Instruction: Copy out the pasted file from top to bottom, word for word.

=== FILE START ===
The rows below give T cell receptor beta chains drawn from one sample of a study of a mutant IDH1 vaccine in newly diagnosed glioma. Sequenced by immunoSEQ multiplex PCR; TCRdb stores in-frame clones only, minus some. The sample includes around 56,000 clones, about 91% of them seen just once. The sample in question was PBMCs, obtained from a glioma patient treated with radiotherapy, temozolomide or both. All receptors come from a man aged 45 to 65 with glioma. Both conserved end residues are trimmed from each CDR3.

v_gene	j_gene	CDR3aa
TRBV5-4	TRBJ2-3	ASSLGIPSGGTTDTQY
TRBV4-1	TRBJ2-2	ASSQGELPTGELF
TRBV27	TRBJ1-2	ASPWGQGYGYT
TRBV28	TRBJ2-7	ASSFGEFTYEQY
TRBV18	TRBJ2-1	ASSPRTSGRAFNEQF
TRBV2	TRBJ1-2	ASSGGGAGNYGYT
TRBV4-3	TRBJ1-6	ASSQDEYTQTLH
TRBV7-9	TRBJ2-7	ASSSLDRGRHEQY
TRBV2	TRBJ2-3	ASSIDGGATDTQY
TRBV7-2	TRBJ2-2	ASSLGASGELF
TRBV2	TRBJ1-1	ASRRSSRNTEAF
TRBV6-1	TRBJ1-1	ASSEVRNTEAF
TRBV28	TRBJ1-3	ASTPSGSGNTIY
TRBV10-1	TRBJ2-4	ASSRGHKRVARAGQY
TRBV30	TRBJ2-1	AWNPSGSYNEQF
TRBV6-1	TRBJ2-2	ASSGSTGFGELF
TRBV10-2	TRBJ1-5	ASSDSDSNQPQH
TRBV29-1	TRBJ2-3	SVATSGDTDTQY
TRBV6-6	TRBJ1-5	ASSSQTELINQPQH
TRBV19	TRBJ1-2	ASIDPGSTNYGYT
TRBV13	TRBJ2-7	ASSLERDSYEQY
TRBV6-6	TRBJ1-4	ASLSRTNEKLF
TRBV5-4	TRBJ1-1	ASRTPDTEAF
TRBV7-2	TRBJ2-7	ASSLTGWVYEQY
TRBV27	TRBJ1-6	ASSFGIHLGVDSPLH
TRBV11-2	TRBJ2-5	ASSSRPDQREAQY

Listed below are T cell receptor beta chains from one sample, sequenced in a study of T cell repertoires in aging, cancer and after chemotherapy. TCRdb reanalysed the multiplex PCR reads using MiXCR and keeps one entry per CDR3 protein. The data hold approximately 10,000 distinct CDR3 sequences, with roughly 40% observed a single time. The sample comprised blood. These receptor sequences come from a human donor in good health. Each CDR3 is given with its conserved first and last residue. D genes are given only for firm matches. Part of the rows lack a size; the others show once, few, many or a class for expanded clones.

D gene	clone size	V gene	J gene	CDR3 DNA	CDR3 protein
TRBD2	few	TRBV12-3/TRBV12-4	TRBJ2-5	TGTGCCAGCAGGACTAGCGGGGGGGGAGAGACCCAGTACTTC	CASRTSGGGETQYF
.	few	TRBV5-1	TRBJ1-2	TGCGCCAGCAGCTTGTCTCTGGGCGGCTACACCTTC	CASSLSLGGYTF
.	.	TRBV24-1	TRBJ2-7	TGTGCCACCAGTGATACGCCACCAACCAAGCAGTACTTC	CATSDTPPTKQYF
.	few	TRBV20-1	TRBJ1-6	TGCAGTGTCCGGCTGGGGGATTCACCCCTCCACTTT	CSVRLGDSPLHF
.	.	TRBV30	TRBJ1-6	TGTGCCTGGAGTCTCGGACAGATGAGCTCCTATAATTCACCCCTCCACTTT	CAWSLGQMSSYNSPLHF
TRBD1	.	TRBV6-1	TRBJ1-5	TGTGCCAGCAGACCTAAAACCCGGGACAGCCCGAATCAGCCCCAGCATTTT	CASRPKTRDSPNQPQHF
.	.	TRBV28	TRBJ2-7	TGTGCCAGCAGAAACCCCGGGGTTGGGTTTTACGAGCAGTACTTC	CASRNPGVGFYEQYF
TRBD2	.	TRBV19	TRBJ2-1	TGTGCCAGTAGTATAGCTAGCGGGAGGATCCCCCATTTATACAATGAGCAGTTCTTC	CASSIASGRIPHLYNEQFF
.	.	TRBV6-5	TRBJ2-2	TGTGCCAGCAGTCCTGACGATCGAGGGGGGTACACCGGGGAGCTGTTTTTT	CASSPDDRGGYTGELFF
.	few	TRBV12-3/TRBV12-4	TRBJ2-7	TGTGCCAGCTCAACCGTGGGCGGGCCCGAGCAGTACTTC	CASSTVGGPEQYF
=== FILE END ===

The rows below give T cell receptor beta chains drawn from one sample of a study of a mutant IDH1 vaccine in newly diagnosed glioma. Sequenced by immunoSEQ multiplex PCR; TCRdb stores in-frame clones only, minus some. The sample includes around 56,000 clones, about 91% of them seen just once. The sample in question was PBMCs, obtained from a glioma patient treated with radiotherapy, temozolomide or both. All receptors come from a man aged 45 to 65 with glioma. Both conserved end residues are trimmed from each CDR3.

v_gene	j_gene	CDR3aa
TRBV5-4	TRBJ2-3	ASSLGIPSGGTTDTQY
TRBV4-1	TRBJ2-2	ASSQGELPTGELF
TRBV27	TRBJ1-2	ASPWGQGYGYT
TRBV28	TRBJ2-7	ASSFGEFTYEQY
TRBV18	TRBJ2-1	ASSPRTSGRAFNEQF
TRBV2	TRBJ1-2	ASSGGGAGNYGYT
TRBV4-3	TRBJ1-6	ASSQDEYTQTLH
TRBV7-9	TRBJ2-7	ASSSLDRGRHEQY
TRBV2	TRBJ2-3	ASSIDGGATDTQY
TRBV7-2	TRBJ2-2	ASSLGASGELF
TRBV2	TRBJ1-1	ASRRSSRNTEAF
TRBV6-1	TRBJ1-1	ASSEVRNTEAF
TRBV28	TRBJ1-3	ASTPSGSGNTIY
TRBV10-1	TRBJ2-4	ASSRGHKRVARAGQY
TRBV30	TRBJ2-1	AWNPSGSYNEQF
TRBV6-1	TRBJ2-2	ASSGSTGFGELF
TRBV10-2	TRBJ1-5	ASSDSDSNQPQH
TRBV29-1	TRBJ2-3	SVATSGDTDTQY
TRBV6-6	TRBJ1-5	ASSSQTELINQPQH
TRBV19	TRBJ1-2	ASIDPGSTNYGYT
TRBV13	TRBJ2-7	ASSLERDSYEQY
TRBV6-6	TRBJ1-4	ASLSRTNEKLF
TRBV5-4	TRBJ1-1	ASRTPDTEAF
TRBV7-2	TRBJ2-7	ASSLTGWVYEQY
TRBV27	TRBJ1-6	ASSFGIHLGVDSPLH
TRBV11-2	TRBJ2-5	ASSSRPDQREAQY

Listed below are T cell receptor beta chains from one sample, sequenced in a study of T cell repertoires in aging, cancer and after chemotherapy. TCRdb reanalysed the multiplex PCR reads using MiXCR and keeps one entry per CDR3 protein. The data hold approximately 10,000 distinct CDR3 sequences, with roughly 40% observed a single time. The sample comprised blood. These receptor sequences come from a human donor in good health. Each CDR3 is given with its conserved first and last residue. D genes are given only for firm matches. Part of the rows lack a size; the others show once, few, many or a class for expanded clones.

D gene	clone size	V gene	J gene	CDR3 DNA	CDR3 protein
TRBD2	few	TRBV12-3/TRBV12-4	TRBJ2-5	TGTGCCAGCAGGACTAGCGGGGGGGGAGAGACCCAGTACTTC	CASRTSGGGETQYF
.	few	TRBV5-1	TRBJ1-2	TGCGCCAGCAGCTTGTCTCTGGGCGGCTACACCTTC	CASSLSLGGYTF
.	.	TRBV24-1	TRBJ2-7	TGTGCCACCAGTGATACGCCACCAACCAAGCAGTACTTC	CATSDTPPTKQYF
.	few	TRBV20-1	TRBJ1-6	TGCAGTGTCCGGCTGGGGGATTCACCCCTCCACTTT	CSVRLGDSPLHF
.	.	TRBV30	TRBJ1-6	TGTGCCTGGAGTCTCGGACAGATGAGCTCCTATAATTCACCCCTCCACTTT	CAWSLGQMSSYNSPLHF
TRBD1	.	TRBV6-1	TRBJ1-5	TGTGCCAGCAGACCTAAAACCCGGGACAGCCCGAATCAGCCCCAGCATTTT	CASRPKTRDSPNQPQHF
.	.	TRBV28	TRBJ2-7	TGTGCCAGCAGAAACCCCGGGGTTGGGTTTTACGAGCAGTACTTC	CASRNPGVGFYEQYF
TRBD2	.	TRBV19	TRBJ2-1	TGTGCCAGTAGTATAGCTAGCGGGAGGATCCCCCATTTATACAATGAGCAGTTCTTC	CASSIASGRIPHLYNEQFF
.	.	TRBV6-5	TRBJ2-2	TGTGCCAGCAGTCCTGACGATCGAGGGGGGTACACCGGGGAGCTGTTTTTT	CASSPDDRGGYTGELFF
.	few	TRBV12-3/TRBV12-4	TRBJ2-7	TGTGCCAGCTCAACCGTGGGCGGGCCCGAGCAGTACTTC	CASSTVGGPEQYF